What strikes me about Nataliya Turnova’s series “Passions” are the layers of context. Coming out of the Moscow contemporary art scene, Turnova (born in Kabul) thrives on reference and representation. To quote the 14th-century German theologian Meister Eckhart, “Everything exists in everything and nothing can exist beside itself.”
There’s an intimacy in Turnova’s works that results from this sense of interdependence. There’s also an almost aggressive directness in her works, especially this series of portraits that pair relatively normal bodies with unnatural heads. It feels almost disturbing at the onset, until you start to consider the brushstrokes, the details and how they form a whole other than the sum of its parts.
This particular painting from “Passions,” Asking, has that Mona Lisa kind of quality where the eyes seem to follow you — even as you realize they aren’t making direct contact. It’s stuck with me in particular over the last week or so after I watched Shira Leah’s video of Shira and two other adults being kicked off of their Birthright trip for asking about the West Bank border wall and challenging the alleged answer that "the entire conflict is caused by crazy violent Palestinians.”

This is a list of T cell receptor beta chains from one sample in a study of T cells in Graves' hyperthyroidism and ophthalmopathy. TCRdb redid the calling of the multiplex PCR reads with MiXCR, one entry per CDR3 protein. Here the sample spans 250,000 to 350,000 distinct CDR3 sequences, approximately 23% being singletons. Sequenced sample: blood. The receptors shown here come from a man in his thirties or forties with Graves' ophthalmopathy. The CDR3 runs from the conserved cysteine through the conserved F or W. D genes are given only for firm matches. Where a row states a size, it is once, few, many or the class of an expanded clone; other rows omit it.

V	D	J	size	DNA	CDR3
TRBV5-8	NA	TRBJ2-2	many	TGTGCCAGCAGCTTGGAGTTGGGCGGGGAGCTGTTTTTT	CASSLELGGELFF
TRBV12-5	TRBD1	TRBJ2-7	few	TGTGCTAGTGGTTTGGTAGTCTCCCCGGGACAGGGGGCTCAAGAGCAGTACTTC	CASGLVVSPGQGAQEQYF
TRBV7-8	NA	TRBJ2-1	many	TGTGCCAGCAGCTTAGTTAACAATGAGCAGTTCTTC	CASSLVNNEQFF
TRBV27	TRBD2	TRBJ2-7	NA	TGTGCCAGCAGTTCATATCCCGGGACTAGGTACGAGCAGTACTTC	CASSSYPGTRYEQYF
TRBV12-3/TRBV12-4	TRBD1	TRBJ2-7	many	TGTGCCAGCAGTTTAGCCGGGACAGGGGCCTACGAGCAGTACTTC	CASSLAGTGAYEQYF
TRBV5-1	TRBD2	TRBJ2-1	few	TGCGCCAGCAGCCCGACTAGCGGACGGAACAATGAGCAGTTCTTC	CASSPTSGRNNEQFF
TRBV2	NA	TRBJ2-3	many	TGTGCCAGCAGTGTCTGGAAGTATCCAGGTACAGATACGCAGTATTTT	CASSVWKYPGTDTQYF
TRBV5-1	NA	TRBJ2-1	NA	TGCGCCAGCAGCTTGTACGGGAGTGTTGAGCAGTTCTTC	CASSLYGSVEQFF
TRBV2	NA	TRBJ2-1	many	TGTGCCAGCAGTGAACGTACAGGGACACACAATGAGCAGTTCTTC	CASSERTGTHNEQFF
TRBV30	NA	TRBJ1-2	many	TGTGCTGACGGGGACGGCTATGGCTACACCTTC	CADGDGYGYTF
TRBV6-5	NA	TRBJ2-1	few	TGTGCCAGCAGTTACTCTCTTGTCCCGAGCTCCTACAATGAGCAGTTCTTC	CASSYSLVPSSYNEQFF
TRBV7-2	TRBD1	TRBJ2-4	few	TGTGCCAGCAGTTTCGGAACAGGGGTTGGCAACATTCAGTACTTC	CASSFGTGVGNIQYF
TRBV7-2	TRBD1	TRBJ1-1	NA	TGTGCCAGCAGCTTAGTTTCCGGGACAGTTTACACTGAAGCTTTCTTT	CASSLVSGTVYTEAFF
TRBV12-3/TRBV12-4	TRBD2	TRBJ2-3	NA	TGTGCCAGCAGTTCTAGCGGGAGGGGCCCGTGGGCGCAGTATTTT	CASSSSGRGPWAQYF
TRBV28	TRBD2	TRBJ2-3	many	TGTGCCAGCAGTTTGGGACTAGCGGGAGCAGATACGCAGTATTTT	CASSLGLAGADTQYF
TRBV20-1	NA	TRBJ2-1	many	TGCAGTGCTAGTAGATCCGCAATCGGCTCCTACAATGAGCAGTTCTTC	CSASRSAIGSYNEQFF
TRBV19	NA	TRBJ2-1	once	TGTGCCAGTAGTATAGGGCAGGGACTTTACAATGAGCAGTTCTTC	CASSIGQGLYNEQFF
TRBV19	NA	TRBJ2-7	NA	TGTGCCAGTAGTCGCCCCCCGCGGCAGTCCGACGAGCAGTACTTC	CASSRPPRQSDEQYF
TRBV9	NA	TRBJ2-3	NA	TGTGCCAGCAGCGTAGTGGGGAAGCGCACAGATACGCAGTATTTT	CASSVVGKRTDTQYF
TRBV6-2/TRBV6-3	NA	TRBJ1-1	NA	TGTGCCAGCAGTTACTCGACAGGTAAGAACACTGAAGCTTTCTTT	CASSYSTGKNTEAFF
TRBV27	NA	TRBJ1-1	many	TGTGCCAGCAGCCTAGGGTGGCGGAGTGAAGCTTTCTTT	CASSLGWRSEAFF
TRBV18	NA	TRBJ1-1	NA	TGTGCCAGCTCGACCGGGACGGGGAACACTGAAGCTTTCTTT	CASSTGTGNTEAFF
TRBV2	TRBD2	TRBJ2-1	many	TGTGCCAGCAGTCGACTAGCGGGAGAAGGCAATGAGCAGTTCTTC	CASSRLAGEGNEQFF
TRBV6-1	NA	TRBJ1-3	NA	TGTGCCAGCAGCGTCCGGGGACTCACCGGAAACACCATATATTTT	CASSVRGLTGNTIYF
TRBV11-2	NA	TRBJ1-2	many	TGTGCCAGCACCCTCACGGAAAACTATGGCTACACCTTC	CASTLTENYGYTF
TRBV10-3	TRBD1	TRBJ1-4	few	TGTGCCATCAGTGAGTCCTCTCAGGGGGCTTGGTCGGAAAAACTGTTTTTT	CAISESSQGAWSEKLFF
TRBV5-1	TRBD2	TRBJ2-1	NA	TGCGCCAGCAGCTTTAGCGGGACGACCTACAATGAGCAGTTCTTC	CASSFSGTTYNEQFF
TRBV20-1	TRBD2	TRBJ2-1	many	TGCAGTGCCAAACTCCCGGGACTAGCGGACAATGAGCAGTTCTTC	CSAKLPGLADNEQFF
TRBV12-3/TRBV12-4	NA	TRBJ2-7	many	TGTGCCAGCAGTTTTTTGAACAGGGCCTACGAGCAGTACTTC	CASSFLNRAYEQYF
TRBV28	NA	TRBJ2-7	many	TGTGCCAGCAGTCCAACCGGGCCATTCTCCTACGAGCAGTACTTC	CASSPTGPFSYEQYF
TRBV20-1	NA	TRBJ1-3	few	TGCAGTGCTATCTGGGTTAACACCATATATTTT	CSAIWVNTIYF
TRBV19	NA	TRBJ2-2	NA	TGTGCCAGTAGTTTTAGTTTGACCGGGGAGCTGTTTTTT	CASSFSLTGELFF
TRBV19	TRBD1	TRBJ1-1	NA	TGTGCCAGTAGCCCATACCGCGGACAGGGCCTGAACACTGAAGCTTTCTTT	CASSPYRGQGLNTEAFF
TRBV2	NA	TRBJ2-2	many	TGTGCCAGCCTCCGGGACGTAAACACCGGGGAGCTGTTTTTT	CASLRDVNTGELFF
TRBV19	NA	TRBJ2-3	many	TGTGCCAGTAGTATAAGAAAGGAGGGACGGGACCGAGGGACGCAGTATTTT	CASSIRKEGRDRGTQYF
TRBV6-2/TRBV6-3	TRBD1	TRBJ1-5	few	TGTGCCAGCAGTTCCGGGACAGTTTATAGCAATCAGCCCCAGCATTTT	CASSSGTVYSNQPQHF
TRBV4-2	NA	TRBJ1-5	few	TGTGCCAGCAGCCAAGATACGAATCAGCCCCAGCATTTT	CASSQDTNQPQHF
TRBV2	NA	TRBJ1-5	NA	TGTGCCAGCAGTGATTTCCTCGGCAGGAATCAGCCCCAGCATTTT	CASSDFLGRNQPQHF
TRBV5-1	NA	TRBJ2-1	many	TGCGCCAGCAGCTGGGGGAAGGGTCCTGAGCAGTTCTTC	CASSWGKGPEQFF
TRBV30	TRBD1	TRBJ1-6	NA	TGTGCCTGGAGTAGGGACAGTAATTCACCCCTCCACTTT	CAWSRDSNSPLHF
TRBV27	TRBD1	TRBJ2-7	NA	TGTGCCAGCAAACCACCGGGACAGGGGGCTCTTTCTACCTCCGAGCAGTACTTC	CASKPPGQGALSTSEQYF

The adage goes that to be Jewish is to ask questions. We build holidays and services around them. Which is why, as a Syrian-American especially, I feel a deep sense of betrayal when valid questions (especially those around the Nakba) are not only not discussed, but also punished. Regardless of your faith, to follow a faith is to ask questions. And asking questions means you’ll often be confronted with answers that may seem disturbing at the outset, or answers that seem to combine more than one truth. To avoid the questions, however, is to avoid building the muscle of faith.
In meditation, it’s easy for the junk drawer to be opened up. It’s not too far off from the random subconscious trappings that come up in dreams. The uncomfortable thoughts or questions that come up, however, are just as valid and valuable for us as learning experiences. The next time you have an uncomfortable thought or belief challenged, what happens if, instead of running from it, you meet it head on, with curiosity and compassion?